Social media can be ‘mined’ by criminal gangs to find out a wealth of material used to target your home, accounts and family, a cyber conference in Lincolnshire has been told.
Cyber security expert David Benford, who works internationally with military, TV, corporates and law enforcement agencies, showed delegates how easy is it to build a profile of individuals through their social media.
Mr Benford, director of Blackstage Forensics, told more than 100 people who attended Cyber Safe Lincolnshire at the Petwood Hotel, Woodhall Spa, that criminal gangs now mine open data sources to find out enormous amounts of information on people and companies.
Social media sites such as Spotify, WhatsApp, Facebook, E-bay and Amazon all provide enough crumbs of information to allow criminals to build profiles of people including phone numbers, home address, hobbies and interests.
Photos posted on social media add to that information by showing where people are, where they work and their regular movements and haunts.
Even planning applications, now available online, leave a trail of information which often include phone numbers and email addresses as well as home addresses.
Mr Benford was just one of the speakers at the conference, which was organised by the Police and Crime Commissioner Marc Jones and Business Lincolnshire.
Other speakers included:
• Tony Blake, from Take Five to Stop Fraud – a national campaign that offers straight-forward and impartial advice to help everyone protect themselves from preventable financial fraud.
• Stuart Green, managing director of SJG Digital Engineering – a leading company in the field of cyber security helping schools, charities defence contractors and other businesses and organisations protect themselves from hackers.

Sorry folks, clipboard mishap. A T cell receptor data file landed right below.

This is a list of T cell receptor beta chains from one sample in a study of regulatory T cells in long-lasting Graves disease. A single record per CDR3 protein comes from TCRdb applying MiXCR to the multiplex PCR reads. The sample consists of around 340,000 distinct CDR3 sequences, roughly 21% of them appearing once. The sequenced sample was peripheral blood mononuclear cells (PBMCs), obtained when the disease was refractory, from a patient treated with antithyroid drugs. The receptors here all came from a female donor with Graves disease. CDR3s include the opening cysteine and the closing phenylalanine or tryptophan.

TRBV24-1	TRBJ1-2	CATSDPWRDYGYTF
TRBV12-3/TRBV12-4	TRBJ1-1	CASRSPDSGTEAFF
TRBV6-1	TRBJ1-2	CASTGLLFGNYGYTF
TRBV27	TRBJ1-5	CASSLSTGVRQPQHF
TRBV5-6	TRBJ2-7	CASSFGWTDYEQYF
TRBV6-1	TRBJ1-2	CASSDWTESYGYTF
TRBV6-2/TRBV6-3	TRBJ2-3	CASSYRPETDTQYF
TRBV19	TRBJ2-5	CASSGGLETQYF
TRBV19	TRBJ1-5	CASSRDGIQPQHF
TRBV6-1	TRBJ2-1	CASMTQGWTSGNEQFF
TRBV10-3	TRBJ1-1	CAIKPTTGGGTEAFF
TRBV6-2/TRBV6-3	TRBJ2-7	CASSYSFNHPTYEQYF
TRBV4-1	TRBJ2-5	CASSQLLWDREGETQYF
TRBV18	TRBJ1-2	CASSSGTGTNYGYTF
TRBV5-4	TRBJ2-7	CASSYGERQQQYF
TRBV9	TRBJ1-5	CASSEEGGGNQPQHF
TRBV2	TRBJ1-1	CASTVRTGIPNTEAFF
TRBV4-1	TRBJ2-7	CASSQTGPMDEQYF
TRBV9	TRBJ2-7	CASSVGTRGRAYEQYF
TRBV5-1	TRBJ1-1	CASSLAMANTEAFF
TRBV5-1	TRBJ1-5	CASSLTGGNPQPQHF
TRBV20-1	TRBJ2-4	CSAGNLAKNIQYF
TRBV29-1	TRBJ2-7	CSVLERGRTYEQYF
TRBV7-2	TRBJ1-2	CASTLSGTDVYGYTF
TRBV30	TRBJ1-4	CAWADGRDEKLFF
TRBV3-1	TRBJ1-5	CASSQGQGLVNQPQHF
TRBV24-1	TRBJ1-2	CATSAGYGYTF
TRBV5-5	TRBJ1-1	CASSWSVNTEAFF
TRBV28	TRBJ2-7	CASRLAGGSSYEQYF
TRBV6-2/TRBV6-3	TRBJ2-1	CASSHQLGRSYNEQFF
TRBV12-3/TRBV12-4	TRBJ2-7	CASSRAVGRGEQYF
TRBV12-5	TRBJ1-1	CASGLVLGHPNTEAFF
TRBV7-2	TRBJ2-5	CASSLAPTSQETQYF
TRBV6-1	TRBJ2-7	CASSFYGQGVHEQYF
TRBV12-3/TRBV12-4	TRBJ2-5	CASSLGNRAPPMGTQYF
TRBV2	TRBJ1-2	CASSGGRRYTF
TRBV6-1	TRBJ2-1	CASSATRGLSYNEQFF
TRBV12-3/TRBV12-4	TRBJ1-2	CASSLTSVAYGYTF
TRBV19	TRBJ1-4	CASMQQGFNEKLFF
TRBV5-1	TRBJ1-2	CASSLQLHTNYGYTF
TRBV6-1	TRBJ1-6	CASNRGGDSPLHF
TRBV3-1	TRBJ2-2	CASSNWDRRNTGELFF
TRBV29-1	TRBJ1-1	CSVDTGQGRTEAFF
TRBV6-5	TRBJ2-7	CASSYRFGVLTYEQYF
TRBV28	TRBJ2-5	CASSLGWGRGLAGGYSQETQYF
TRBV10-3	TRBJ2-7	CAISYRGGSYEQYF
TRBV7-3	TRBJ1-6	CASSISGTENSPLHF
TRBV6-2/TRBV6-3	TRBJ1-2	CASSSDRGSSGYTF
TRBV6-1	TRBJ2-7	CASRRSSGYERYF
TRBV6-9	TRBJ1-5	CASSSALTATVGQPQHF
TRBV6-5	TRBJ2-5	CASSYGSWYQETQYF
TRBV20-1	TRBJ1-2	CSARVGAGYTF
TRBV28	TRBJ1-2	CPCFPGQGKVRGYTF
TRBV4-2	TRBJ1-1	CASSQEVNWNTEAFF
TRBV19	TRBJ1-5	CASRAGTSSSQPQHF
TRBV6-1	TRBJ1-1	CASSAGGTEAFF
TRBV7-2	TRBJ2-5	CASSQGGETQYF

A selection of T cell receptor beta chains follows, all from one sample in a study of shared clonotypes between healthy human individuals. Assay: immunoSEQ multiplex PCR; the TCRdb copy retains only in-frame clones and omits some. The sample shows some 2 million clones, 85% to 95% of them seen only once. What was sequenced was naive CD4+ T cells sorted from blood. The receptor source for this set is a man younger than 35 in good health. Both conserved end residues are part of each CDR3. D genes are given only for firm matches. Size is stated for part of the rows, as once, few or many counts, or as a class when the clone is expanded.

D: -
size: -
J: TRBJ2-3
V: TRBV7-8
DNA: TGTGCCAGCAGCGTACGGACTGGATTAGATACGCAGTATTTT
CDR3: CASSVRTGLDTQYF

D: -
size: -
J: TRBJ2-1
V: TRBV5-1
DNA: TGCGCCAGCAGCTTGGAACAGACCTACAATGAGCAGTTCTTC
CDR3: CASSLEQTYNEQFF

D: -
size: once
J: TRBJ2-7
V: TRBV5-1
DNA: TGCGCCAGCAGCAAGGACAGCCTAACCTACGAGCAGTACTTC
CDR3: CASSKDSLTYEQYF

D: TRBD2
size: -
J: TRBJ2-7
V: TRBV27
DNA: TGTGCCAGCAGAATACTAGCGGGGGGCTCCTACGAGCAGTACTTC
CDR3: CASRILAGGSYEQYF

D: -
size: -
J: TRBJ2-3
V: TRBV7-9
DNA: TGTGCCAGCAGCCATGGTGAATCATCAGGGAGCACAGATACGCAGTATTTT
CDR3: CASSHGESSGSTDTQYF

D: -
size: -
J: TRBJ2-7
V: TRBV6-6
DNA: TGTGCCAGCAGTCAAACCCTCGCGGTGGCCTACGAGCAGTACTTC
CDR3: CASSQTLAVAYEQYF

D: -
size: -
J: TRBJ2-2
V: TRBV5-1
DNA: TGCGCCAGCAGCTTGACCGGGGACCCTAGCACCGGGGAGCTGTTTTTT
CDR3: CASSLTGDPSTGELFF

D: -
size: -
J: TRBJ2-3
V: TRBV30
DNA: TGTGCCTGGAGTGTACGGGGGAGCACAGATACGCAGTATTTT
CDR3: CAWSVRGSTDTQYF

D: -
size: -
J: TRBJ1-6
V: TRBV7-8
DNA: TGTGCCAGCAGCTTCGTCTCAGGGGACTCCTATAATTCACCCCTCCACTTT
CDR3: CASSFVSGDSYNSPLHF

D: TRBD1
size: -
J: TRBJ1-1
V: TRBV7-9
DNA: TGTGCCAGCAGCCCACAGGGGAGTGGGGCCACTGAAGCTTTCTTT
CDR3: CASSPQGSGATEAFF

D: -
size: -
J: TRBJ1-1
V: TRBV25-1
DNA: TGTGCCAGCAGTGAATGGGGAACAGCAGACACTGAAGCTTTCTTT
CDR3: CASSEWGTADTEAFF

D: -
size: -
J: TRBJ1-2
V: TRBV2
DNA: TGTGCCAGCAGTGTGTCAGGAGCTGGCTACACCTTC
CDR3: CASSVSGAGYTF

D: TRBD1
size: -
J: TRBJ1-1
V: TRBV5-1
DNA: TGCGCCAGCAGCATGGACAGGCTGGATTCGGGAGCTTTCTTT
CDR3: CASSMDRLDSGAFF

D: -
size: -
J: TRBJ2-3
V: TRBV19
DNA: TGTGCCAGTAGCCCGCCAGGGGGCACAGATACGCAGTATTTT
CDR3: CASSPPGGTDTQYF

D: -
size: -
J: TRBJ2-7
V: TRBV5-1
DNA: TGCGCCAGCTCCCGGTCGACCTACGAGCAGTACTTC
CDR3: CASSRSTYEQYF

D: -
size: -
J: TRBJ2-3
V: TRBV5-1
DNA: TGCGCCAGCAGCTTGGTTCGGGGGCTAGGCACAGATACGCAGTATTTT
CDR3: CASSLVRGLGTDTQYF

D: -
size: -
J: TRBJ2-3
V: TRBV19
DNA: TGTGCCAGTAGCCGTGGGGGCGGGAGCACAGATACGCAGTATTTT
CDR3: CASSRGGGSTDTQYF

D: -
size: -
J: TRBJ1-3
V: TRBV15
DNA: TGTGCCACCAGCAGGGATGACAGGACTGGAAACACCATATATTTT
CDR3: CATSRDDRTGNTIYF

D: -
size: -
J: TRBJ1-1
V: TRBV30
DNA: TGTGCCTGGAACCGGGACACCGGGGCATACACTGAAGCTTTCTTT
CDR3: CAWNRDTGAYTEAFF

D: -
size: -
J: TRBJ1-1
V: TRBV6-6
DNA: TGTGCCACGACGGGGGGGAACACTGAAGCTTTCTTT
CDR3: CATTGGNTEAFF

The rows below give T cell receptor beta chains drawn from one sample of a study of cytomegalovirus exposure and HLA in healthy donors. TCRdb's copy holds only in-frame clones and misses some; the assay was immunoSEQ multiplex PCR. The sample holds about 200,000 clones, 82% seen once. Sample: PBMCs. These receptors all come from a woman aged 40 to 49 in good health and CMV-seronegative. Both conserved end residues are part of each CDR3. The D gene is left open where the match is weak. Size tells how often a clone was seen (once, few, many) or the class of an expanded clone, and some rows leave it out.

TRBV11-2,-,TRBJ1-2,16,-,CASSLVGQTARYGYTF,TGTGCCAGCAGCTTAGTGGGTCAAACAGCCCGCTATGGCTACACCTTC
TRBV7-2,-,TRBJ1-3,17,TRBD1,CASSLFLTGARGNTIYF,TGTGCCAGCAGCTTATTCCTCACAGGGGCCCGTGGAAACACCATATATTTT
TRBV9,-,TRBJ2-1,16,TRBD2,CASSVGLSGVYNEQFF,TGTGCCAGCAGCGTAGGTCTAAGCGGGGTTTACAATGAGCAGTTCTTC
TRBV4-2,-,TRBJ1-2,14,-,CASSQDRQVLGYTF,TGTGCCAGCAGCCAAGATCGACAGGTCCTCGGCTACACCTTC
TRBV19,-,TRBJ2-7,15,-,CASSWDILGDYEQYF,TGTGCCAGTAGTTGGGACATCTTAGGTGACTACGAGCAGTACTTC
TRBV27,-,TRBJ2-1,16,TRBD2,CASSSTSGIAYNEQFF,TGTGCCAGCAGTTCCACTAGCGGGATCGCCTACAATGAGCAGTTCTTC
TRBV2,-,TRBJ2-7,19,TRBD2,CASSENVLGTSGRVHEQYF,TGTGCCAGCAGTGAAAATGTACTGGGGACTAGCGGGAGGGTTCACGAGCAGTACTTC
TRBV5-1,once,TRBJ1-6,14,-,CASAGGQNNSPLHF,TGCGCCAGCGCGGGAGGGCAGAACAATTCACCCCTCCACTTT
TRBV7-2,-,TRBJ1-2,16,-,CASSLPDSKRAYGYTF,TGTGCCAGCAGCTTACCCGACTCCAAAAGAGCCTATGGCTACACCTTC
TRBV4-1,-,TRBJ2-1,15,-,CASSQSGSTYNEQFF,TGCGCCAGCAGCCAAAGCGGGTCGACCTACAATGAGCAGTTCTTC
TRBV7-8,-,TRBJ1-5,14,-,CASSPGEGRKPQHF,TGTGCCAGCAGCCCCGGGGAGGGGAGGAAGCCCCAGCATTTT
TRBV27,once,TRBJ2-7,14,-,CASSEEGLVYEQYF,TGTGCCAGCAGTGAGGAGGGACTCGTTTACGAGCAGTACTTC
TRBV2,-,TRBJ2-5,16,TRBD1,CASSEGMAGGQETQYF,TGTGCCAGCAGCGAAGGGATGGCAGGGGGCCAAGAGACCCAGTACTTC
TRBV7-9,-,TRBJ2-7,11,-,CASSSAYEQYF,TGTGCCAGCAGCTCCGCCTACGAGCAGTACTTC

• Rob Pugh, East Midlands Special Operations Unit in the Cyber Crime Unit.
• Calum Murray and Catherine Livesey from the digital development business support team from Natwest.
• Stuart McFarlane-Bedford, digital development business support programme leader from Business Lincolnshire.
Mr Jones, who opened the event, said: “The conference was both fascinating and eye-opening. It is amazing and quite how much criminals can find out about us and how easy it is.
“The message that came through quite clear is that none of us do enough to protect ourselves online. Most people haven’t spent £20 to protect their phone from hacking but will spend hundreds protecting their homes or cars.
“We all need to work harder and a crucial stage in that process is making people aware of the dangers.
“The conference has been an important step in the right direction and I will be looking at how we can learn from the experts in our efforts to protect residents from these dangers.”
Emma Brealey, director at Petwood Hotel and a delegate at the conference, said: “Cyber security is a crucial issue for us, both in terms of protecting our business and our customers.
“I found the conference really useful and the information about security and emerging threats will certainly help us ensure our own systems continue to be secure.”